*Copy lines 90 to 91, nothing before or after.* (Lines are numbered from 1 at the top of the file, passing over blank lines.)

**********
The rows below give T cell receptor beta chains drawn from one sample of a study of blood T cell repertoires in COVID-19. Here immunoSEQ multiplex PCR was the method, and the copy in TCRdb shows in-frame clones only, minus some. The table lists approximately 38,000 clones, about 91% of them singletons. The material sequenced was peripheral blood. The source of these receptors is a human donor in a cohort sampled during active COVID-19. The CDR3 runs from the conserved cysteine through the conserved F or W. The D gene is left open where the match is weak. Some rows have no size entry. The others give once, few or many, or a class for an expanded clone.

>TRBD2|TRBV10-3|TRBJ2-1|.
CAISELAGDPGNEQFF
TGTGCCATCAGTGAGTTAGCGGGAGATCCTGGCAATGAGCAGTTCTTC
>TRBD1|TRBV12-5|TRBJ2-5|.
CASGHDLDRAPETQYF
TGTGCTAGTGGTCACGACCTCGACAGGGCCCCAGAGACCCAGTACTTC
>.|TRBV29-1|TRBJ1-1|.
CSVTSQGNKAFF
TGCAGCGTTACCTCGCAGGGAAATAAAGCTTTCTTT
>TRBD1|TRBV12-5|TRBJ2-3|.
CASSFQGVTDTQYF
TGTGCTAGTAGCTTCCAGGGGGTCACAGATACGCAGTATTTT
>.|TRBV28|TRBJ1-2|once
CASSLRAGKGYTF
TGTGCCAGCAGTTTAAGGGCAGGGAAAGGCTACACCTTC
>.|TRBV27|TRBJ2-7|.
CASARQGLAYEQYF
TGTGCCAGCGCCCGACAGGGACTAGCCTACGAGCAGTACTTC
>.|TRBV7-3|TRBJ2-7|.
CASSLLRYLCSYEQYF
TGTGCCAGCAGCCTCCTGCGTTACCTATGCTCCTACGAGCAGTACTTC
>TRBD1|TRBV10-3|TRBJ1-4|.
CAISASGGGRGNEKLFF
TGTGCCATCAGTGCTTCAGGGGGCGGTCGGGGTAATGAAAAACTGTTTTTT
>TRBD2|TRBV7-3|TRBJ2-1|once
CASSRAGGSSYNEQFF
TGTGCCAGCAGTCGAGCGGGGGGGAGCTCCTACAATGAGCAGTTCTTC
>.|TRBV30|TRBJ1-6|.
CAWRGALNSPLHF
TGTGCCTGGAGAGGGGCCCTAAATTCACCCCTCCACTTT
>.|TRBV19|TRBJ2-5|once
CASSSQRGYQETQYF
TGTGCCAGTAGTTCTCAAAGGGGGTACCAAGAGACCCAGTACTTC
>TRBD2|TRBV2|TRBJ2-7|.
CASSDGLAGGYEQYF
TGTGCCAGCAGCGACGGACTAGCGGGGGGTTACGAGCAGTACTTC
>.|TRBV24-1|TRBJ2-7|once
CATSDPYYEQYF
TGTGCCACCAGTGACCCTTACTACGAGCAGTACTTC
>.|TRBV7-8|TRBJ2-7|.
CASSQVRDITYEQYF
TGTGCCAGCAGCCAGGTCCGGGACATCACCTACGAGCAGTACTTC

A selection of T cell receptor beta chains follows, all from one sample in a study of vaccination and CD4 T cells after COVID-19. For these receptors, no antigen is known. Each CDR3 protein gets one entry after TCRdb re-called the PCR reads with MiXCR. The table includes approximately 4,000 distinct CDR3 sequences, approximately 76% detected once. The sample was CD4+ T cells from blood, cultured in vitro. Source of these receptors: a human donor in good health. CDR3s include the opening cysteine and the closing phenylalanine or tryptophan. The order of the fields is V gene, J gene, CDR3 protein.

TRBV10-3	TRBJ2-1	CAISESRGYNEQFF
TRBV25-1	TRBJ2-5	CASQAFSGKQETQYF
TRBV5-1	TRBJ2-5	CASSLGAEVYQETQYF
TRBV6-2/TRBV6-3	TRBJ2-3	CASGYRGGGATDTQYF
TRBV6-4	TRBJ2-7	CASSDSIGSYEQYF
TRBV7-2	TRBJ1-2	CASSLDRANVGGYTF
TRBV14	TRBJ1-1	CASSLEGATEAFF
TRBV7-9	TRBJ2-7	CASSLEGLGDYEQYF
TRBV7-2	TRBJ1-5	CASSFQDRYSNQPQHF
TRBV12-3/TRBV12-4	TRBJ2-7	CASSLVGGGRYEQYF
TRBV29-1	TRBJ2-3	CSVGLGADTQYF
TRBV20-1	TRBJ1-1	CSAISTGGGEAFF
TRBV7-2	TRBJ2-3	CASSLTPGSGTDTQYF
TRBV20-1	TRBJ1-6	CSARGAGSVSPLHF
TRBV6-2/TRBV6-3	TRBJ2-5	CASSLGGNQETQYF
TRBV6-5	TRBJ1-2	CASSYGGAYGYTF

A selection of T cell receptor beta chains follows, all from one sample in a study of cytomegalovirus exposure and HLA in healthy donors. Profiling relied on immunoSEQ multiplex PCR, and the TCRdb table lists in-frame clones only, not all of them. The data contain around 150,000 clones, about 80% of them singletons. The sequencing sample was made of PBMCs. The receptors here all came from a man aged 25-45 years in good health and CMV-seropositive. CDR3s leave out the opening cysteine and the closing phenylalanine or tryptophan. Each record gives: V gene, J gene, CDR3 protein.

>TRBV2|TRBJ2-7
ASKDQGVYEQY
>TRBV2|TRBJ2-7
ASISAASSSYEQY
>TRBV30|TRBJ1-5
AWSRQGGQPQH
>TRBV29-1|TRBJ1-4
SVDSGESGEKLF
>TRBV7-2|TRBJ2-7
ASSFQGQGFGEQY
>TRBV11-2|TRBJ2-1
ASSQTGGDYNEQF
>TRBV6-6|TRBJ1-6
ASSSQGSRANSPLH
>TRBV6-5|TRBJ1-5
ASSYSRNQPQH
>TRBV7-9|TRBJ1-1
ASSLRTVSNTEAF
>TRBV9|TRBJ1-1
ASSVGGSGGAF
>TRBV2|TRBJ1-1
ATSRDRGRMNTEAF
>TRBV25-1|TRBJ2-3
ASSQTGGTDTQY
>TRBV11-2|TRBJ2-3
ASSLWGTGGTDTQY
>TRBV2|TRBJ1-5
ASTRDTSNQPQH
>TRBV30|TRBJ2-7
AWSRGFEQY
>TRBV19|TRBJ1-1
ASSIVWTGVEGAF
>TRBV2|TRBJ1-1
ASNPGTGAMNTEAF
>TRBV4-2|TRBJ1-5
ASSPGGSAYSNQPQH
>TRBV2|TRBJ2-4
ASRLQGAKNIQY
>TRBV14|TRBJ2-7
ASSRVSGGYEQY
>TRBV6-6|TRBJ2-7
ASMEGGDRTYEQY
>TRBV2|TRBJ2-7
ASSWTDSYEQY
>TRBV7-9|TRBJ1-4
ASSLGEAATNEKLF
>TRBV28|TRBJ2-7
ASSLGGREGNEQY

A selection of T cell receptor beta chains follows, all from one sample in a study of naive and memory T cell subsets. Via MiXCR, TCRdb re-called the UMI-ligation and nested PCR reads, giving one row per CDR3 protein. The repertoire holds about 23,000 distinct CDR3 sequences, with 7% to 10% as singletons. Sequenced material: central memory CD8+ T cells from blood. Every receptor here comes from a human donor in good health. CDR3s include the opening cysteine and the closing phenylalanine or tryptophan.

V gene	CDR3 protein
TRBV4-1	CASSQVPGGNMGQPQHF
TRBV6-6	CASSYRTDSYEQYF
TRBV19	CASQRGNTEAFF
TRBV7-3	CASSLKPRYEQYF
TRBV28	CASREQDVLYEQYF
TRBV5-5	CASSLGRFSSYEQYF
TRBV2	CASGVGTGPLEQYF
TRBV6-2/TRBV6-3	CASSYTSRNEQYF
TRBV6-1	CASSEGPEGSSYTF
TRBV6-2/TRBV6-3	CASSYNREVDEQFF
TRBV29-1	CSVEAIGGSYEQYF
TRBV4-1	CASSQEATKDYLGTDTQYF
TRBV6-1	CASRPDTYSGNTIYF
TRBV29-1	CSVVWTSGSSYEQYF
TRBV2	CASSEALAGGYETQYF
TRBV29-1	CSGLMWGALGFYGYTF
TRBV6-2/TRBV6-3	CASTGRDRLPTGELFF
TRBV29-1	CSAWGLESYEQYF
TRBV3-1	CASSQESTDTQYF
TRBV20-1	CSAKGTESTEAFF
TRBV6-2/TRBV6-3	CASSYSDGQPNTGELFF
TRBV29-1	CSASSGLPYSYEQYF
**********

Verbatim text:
>TRBV30|TRBJ2-7
AWSRGFEQY